Sioux Lookout Meno Ya Win Health Centre
Interior Designer: Taeko Rhodes, ARIDO
Design Team: Ena Kenny, ARIDO
Design Firm: Stantec Architecture
Project Joint Venture: Douglas Cardinal, Douglas Cardinal Architect Inc
Project Photographer: Richard Johnson

Menoyawin is an Anishinaabe word that connotes health, wellness, well-being and individual spiritual, mental, emotional and physical wholeness.

With a First Nations associate architect guiding the design team, many important aspects of Indigenous culture were incorporated in the planning and design of the facility. The principal concept behind the master plan was a circular path, 350 meters in diameter, cut through the forest and providing access to each building on the campus.

This path is a representation of the Medicine Wheel, a concept shared by many Indigenous cultures, that signifies the importance of appreciation and respecting the interconnectedness and interrelatedness of all things.

Within that framework, the objective of the interior design of the facility was to create an integrated healing environment, that would blend First Nations culture with the surrounding environment. Symbols of the primordial elements, earth, fire, air and water, are represented throughout the whole centre.

Tall timber columns and beams welcome everyone into the health centre with a large octagonal skylight at the centre.

The main gathering space is a heavy timber structure, oriented east, towards sunrise. Sunlight fills the space through a large octagonal skylight, and below, a central ‘fireplace’ built in tempered glass, lit with LEDs, and circled by red pipestone. A traditional sunburst pattern, created in epoxy terrazzo circles the pipestone on the ground, while a black granite waterfall next to the recalls an element that is vital to all living things, and provides a soft burbling sound.

A Ceremonial Room was built for First Nations ceremonies and healing and repeats the important wheel shape, with an actual earth firepit, bordered by natural stone and walls clad in cedar.

Cedar lines the walls and floors of the octagonal ceremonial room with an earth firepit at its centre.

The canoe‐shaped Ambulatory Lobby is built in structural timber with a clerestory window, flooding the space with natural light, while underfoot, a flooring pattern suggests the movement of water.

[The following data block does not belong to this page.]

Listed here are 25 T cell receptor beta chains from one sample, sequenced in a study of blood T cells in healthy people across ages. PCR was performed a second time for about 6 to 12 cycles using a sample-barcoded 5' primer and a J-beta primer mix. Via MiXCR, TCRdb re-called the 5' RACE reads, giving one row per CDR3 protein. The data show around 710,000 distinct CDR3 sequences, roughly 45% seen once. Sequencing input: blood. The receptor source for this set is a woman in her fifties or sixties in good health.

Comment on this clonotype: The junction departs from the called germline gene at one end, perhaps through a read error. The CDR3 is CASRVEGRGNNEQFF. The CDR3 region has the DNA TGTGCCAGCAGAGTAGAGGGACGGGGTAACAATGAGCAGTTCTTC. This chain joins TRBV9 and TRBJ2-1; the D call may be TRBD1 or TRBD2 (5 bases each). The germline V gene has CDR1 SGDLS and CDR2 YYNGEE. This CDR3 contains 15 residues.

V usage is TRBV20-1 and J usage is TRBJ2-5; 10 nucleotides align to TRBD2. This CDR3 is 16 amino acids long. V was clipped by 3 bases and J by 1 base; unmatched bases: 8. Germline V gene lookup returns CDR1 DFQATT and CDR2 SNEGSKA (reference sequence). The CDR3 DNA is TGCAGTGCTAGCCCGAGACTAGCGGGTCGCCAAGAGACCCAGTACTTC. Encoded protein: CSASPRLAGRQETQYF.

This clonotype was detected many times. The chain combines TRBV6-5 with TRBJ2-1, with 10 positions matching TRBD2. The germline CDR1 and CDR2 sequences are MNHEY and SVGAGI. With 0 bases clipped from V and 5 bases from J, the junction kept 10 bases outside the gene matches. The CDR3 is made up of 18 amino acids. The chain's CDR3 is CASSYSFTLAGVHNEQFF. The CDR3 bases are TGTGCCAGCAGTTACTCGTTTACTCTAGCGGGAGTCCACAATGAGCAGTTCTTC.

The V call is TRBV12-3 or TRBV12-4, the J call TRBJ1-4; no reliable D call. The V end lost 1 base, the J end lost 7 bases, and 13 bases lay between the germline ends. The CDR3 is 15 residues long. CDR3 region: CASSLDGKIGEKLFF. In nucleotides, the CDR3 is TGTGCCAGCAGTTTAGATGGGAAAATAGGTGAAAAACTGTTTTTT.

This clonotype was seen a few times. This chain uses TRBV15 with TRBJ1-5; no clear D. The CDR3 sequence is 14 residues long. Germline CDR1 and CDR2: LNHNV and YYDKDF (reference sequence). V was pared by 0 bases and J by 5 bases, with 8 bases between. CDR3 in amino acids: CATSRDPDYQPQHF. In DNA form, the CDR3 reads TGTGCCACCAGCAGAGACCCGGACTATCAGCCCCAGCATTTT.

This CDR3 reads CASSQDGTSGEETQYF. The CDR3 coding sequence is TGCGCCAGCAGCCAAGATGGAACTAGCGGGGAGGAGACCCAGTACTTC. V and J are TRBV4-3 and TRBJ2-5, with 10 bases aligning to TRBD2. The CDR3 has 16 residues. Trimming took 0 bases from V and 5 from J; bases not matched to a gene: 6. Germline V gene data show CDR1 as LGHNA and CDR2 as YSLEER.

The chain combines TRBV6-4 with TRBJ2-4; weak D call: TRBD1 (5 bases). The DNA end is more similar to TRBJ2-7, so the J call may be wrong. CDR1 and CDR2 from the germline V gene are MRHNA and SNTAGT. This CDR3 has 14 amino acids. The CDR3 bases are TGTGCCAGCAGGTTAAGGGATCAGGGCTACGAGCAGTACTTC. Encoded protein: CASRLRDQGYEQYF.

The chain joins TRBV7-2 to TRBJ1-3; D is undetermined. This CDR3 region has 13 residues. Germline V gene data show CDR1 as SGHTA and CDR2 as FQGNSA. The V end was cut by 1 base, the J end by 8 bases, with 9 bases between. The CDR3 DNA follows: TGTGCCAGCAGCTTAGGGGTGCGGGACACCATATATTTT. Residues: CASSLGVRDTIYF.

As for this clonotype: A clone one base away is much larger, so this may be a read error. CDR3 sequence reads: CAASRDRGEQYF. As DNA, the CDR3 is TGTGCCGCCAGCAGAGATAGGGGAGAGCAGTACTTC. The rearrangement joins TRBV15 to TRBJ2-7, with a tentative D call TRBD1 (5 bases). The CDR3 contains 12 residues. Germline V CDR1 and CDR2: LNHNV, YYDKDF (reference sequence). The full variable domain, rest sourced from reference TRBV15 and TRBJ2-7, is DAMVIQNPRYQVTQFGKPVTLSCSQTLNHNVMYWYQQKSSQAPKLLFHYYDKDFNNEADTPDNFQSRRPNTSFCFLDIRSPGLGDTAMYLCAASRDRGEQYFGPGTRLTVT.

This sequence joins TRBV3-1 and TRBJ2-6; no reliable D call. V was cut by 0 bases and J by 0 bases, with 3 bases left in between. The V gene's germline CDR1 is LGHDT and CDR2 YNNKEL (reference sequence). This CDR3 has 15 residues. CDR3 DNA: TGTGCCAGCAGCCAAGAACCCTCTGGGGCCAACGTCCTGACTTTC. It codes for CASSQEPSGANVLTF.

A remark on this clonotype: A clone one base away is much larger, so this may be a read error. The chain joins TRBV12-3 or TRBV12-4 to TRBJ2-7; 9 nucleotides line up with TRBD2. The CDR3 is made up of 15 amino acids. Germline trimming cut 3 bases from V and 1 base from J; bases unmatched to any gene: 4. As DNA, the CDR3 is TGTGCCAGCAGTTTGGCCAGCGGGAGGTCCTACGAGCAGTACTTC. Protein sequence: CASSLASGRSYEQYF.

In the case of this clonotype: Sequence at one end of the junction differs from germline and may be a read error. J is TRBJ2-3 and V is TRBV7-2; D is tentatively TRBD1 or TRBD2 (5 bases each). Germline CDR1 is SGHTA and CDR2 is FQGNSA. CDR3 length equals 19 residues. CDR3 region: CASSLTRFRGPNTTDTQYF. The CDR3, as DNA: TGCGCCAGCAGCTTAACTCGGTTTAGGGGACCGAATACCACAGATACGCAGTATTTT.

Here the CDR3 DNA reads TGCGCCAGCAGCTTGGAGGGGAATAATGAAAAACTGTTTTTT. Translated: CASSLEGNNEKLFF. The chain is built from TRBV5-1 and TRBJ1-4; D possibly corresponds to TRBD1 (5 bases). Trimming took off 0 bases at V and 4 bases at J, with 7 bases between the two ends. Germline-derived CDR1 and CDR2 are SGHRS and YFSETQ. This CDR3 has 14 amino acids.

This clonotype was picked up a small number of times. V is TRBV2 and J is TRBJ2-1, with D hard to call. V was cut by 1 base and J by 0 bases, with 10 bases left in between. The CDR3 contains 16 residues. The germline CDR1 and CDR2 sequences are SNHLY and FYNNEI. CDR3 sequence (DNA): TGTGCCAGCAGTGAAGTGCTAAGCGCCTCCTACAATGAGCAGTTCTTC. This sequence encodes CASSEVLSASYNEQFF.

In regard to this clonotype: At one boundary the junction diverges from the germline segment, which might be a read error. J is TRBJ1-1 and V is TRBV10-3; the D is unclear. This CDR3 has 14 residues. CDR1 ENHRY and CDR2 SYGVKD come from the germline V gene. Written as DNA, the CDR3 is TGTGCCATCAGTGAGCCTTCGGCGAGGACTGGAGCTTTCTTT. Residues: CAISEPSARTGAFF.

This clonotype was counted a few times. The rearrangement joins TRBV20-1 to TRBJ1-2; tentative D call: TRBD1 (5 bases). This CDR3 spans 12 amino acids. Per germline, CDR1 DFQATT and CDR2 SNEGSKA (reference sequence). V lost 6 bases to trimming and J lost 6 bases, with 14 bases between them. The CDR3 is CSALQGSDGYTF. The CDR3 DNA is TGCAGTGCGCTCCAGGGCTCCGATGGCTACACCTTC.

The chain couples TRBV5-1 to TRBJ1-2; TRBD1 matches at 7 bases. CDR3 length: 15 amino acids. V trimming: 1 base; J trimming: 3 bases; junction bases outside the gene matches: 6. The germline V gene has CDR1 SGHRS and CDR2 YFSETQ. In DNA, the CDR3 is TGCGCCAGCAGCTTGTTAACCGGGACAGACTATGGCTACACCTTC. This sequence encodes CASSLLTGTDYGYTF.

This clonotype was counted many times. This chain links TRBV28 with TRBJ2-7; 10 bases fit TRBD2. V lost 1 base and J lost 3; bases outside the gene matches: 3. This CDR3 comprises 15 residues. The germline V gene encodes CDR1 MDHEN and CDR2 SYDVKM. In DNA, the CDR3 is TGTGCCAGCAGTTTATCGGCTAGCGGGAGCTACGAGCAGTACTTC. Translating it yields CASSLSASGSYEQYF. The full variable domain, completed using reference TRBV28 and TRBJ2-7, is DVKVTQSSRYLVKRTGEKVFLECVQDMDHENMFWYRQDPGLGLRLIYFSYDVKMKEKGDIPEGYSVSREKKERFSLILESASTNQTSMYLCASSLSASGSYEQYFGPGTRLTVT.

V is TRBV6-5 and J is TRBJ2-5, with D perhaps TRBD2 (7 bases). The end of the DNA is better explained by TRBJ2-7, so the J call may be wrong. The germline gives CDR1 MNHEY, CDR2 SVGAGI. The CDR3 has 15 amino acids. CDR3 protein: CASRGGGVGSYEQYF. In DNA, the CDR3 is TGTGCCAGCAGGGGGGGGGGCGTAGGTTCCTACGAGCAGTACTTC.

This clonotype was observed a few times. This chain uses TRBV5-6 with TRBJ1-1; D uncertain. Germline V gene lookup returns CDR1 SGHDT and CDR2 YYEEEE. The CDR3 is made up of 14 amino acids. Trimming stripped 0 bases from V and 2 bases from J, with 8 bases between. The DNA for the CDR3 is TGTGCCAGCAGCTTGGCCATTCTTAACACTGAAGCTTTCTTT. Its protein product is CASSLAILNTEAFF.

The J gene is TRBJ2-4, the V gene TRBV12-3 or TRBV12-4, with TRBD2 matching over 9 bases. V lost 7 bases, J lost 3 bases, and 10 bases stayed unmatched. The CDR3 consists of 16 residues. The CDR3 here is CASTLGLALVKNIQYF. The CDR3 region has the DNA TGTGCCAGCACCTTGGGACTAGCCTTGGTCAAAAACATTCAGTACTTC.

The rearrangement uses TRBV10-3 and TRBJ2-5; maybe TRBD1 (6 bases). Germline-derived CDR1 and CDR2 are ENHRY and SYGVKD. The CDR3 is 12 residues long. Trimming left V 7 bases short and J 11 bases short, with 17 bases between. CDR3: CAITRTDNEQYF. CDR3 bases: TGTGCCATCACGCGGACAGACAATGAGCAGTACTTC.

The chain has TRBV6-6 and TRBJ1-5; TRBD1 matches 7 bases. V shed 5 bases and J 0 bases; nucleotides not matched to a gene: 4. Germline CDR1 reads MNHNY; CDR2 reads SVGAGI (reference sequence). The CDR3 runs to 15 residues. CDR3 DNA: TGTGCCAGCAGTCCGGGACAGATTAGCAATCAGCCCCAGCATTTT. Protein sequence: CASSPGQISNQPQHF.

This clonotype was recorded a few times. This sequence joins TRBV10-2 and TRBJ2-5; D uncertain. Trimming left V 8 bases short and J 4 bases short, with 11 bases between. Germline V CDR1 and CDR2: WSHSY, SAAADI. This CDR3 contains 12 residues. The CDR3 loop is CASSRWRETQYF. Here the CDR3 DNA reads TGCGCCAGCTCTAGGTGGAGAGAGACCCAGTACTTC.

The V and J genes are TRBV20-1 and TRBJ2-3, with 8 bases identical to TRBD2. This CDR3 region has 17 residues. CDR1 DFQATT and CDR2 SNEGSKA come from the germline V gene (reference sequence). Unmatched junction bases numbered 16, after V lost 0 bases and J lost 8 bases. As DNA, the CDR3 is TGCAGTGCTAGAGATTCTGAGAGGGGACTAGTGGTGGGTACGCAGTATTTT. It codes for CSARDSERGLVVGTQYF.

Throughout the inpatient wing, long walls of windows provide views to a series of landscaped courtyards, further reducing the institutional image. The circular pattern of the Medicine Wheel is also present in the cubicle curtains and floor pattern throughout the hospital as a metaphor of healing.

Landscaped interior courtyard with winding paved paths, and rock and evergreen gardens.

By incorporating symbols from Indigenous culture like the Medicine Wheel and the four elements into the design, the hospital resonates with patients and the greater community as a healing place. The architecture and the interior design successfully bridge the gaps between Indigenous and non‐native cultures.

1 SLMHC Website

Connectivity, evolution of radio and employee engagement informed the design of this radio floor

With radio and communications innovation being a foundational characteristic of their company, the client continued to think outside the box when relocating their radio studios to the second floor of their Bloor Street location. The space bridges the gap between two campus buildings and combines three functions: radio studios, workspace and an employee cafe.

Open employee cafeteria space with pale wood floors and a accent wall with company history.

Interior Designer: Laura Jones, ARIDO
Design Team: Adriana Pietropaolo, ARIDO; Sharon Turner, ARIDO
Design Firm: HOK
Project Photographer: Tom Arban, Karl Hiplolito

The design team created an isolated raised floor system that protects against vibrations from the TTC route located below, and exterior wall and window treatments mute day-to-day sounds of the surrounding urban environment. Two high-tech radio studios are positioned as focal points in the space, inspiring interaction while still providing necessary privacy for radio talent with tinted windows. The adjacent agile workspace is designed to support a 24-hour work day for employees.

The cafe space is designed as a connecting boulevard with the café on one side, and the studios on the other, continuously inviting and engaging its users. With an acoustic operable wall, the centre performance lounge lends itself to performances that can be broadcast via the studios or opened to the cafe for a public performance. Neutral, fresh and contemporary architectural finishes were selected to accentuate the public-facing radio studios and additional acoustic elements were incorporated into this vibrant space.

The new staircase connects the ground floor to the second floor, something the client requested specifically, enhancing and facilitating the user experience through the space while engaging them with a display of the company’s radio artifacts. The three spaces are tied together by repeating angular elements inspired by radio waves and the use of copper accents that recall radio batteries.

The space is used throughout the day for planned and spontaneous meetings and the renovation of the studios has provided one of the most technologically advanced radio spaces in Canada. In fulfilling the client’s needs, the designers created a lively, dynamic space that has quickly become the most popular spot on campus.